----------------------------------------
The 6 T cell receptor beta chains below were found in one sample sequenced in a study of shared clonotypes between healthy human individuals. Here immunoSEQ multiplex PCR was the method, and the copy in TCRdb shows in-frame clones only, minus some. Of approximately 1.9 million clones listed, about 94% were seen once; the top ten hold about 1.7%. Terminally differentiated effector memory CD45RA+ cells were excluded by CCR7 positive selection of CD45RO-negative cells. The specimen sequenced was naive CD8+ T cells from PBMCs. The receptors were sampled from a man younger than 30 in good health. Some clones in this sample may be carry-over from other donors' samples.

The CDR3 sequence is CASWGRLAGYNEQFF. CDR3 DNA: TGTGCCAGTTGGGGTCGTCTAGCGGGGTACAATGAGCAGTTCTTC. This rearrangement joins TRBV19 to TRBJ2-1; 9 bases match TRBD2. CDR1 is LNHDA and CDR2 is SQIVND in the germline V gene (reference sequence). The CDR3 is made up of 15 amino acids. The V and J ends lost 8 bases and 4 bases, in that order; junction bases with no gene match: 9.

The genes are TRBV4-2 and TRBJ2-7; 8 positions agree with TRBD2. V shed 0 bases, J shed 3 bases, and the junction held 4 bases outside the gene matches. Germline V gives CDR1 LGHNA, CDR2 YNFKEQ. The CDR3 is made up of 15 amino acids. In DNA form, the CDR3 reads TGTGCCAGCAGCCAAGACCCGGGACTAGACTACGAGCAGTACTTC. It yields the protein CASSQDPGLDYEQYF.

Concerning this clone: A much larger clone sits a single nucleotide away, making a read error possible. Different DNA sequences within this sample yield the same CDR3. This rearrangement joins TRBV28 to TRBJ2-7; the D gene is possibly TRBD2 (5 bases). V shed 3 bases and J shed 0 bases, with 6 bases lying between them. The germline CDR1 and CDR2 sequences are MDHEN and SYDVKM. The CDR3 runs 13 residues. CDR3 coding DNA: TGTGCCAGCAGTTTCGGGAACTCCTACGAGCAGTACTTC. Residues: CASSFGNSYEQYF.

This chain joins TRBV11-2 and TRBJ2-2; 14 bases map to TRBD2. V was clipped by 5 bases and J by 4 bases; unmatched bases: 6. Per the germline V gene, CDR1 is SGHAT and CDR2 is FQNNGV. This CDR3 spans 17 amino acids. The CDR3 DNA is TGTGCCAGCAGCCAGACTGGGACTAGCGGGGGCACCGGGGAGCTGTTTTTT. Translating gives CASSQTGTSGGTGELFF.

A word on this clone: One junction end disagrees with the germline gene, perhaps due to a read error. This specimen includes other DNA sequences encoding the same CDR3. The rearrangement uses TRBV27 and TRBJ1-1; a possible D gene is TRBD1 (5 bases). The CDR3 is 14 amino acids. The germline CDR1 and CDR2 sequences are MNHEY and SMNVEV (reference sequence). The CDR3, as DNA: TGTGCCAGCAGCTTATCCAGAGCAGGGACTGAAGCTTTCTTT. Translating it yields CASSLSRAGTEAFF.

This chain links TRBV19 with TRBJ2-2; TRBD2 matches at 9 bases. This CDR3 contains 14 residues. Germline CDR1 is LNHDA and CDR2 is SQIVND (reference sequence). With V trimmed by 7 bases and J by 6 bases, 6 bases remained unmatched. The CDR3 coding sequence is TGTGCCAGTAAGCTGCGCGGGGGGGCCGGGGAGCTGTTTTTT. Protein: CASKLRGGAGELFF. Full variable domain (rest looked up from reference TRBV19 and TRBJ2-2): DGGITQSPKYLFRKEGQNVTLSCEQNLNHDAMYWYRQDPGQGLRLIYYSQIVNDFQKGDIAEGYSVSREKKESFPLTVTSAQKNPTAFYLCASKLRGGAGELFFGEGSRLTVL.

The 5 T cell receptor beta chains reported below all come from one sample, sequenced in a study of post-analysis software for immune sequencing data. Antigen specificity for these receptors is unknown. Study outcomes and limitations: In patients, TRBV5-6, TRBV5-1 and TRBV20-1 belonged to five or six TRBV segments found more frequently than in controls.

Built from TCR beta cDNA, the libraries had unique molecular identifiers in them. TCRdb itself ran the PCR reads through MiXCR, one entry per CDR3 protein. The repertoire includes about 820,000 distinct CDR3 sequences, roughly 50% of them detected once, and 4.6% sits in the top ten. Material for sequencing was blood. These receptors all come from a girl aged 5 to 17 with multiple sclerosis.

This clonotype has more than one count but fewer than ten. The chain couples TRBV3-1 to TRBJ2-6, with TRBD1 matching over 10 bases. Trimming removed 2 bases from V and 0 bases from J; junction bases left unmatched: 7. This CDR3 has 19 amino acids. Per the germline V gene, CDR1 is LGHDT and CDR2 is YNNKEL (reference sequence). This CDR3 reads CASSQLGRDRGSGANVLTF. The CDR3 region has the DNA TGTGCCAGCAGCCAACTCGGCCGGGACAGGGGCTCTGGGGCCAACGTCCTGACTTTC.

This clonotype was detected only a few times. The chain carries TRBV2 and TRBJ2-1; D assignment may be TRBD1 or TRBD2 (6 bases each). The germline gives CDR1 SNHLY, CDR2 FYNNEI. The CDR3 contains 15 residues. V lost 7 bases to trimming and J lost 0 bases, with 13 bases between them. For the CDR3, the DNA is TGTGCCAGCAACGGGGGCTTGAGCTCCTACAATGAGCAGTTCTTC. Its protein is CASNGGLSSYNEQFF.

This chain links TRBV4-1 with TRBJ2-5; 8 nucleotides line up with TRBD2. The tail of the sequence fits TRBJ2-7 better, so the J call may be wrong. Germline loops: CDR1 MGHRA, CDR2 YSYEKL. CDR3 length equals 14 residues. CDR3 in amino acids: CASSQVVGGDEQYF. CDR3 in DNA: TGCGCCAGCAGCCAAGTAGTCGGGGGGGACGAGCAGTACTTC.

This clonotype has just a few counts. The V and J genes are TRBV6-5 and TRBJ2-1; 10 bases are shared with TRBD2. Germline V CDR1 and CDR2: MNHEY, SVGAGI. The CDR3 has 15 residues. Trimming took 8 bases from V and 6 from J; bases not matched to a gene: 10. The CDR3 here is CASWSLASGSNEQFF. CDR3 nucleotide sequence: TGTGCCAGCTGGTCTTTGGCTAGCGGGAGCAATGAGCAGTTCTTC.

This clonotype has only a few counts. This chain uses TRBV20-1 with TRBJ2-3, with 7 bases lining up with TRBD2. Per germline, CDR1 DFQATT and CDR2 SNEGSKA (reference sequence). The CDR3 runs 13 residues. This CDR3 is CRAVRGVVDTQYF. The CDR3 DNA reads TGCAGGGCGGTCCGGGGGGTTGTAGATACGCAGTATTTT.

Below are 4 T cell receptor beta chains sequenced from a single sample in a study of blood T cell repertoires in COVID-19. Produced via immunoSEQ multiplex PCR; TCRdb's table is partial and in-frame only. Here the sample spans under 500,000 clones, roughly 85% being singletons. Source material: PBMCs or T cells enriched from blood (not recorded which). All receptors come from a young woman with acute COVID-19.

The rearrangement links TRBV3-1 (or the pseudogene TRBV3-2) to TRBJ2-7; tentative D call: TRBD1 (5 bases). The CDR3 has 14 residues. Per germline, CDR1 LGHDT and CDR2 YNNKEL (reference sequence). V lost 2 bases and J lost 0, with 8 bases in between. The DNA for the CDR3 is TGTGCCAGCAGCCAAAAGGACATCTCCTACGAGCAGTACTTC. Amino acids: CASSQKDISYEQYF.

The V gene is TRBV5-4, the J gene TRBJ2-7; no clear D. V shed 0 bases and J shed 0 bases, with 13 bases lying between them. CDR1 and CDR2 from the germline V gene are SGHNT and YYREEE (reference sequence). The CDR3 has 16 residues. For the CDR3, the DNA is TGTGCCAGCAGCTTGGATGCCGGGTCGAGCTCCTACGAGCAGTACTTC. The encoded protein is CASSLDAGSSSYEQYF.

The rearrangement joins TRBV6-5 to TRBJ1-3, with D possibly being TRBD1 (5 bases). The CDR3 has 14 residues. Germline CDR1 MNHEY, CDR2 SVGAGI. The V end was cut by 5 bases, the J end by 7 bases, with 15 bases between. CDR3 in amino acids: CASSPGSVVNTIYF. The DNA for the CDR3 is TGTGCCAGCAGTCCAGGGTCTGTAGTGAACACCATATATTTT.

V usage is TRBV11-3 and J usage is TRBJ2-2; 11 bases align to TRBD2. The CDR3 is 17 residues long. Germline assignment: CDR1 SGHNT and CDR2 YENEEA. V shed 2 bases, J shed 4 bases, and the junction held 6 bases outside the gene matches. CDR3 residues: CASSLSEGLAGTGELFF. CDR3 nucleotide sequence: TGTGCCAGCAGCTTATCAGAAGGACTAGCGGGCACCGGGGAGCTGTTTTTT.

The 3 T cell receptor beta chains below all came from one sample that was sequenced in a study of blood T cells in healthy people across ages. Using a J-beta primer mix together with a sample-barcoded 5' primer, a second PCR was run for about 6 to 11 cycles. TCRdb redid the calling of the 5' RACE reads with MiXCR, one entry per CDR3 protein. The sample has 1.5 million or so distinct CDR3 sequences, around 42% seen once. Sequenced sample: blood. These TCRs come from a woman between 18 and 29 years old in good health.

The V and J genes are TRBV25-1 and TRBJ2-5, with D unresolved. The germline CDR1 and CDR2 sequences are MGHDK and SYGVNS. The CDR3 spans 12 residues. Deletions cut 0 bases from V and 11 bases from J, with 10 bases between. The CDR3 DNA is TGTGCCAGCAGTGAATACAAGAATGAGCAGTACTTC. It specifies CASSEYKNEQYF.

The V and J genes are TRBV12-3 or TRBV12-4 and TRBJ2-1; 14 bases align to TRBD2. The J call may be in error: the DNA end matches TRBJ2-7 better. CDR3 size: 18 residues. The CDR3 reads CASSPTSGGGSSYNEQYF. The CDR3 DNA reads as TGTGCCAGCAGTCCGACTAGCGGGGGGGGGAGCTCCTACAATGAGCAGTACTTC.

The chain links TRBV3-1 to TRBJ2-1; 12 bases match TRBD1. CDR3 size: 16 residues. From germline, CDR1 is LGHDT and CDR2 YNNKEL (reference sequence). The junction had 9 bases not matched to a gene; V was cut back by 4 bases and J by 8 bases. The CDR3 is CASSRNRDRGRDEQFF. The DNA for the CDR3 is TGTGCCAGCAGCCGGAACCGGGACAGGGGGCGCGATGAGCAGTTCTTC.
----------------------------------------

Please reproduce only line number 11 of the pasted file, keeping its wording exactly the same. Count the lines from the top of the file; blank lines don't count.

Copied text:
This clonotype was detected only a few times. The chain carries TRBV2 and TRBJ2-1; D assignment may be TRBD1 or TRBD2 (6 bases each). The germline gives CDR1 SNHLY, CDR2 FYNNEI. The CDR3 contains 15 residues. V lost 7 bases to trimming and J lost 0 bases, with 13 bases between them. For the CDR3, the DNA is TGTGCCAGCAACGGGGGCTTGAGCTCCTACAATGAGCAGTTCTTC. Its protein is CASNGGLSSYNEQFF.